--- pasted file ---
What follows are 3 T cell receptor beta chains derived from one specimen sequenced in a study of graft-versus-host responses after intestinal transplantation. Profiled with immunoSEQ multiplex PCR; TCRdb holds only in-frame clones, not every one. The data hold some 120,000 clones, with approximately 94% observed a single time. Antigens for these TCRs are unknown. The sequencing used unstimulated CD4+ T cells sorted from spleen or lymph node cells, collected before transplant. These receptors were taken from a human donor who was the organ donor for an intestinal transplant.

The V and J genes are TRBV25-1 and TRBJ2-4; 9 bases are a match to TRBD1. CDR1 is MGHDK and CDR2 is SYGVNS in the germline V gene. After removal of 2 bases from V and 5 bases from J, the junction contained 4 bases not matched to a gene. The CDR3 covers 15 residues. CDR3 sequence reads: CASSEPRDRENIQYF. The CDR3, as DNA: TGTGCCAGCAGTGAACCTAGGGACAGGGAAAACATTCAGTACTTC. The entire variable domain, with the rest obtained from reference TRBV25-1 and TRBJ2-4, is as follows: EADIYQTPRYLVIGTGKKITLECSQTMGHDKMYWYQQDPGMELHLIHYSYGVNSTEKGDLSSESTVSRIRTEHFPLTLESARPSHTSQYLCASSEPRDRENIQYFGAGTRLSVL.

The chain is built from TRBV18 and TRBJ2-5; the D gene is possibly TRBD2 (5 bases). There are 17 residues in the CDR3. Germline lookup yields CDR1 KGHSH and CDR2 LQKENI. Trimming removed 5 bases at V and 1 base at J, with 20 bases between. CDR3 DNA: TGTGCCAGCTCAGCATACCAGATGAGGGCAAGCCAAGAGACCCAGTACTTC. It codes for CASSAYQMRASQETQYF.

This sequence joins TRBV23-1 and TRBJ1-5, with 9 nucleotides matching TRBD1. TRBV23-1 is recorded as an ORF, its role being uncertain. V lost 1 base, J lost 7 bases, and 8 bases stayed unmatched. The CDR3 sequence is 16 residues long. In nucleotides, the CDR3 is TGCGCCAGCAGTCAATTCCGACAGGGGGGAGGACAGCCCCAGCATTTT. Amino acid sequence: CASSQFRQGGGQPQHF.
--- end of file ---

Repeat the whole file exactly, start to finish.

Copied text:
What follows are 3 T cell receptor beta chains derived from one specimen sequenced in a study of graft-versus-host responses after intestinal transplantation. Profiled with immunoSEQ multiplex PCR; TCRdb holds only in-frame clones, not every one. The data hold some 120,000 clones, with approximately 94% observed a single time. Antigens for these TCRs are unknown. The sequencing used unstimulated CD4+ T cells sorted from spleen or lymph node cells, collected before transplant. These receptors were taken from a human donor who was the organ donor for an intestinal transplant.

The V and J genes are TRBV25-1 and TRBJ2-4; 9 bases are a match to TRBD1. CDR1 is MGHDK and CDR2 is SYGVNS in the germline V gene. After removal of 2 bases from V and 5 bases from J, the junction contained 4 bases not matched to a gene. The CDR3 covers 15 residues. CDR3 sequence reads: CASSEPRDRENIQYF. The CDR3, as DNA: TGTGCCAGCAGTGAACCTAGGGACAGGGAAAACATTCAGTACTTC. The entire variable domain, with the rest obtained from reference TRBV25-1 and TRBJ2-4, is as follows: EADIYQTPRYLVIGTGKKITLECSQTMGHDKMYWYQQDPGMELHLIHYSYGVNSTEKGDLSSESTVSRIRTEHFPLTLESARPSHTSQYLCASSEPRDRENIQYFGAGTRLSVL.

The chain is built from TRBV18 and TRBJ2-5; the D gene is possibly TRBD2 (5 bases). There are 17 residues in the CDR3. Germline lookup yields CDR1 KGHSH and CDR2 LQKENI. Trimming removed 5 bases at V and 1 base at J, with 20 bases between. CDR3 DNA: TGTGCCAGCTCAGCATACCAGATGAGGGCAAGCCAAGAGACCCAGTACTTC. It codes for CASSAYQMRASQETQYF.

This sequence joins TRBV23-1 and TRBJ1-5, with 9 nucleotides matching TRBD1. TRBV23-1 is recorded as an ORF, its role being uncertain. V lost 1 base, J lost 7 bases, and 8 bases stayed unmatched. The CDR3 sequence is 16 residues long. In nucleotides, the CDR3 is TGCGCCAGCAGTCAATTCCGACAGGGGGGAGGACAGCCCCAGCATTTT. Amino acid sequence: CASSQFRQGGGQPQHF.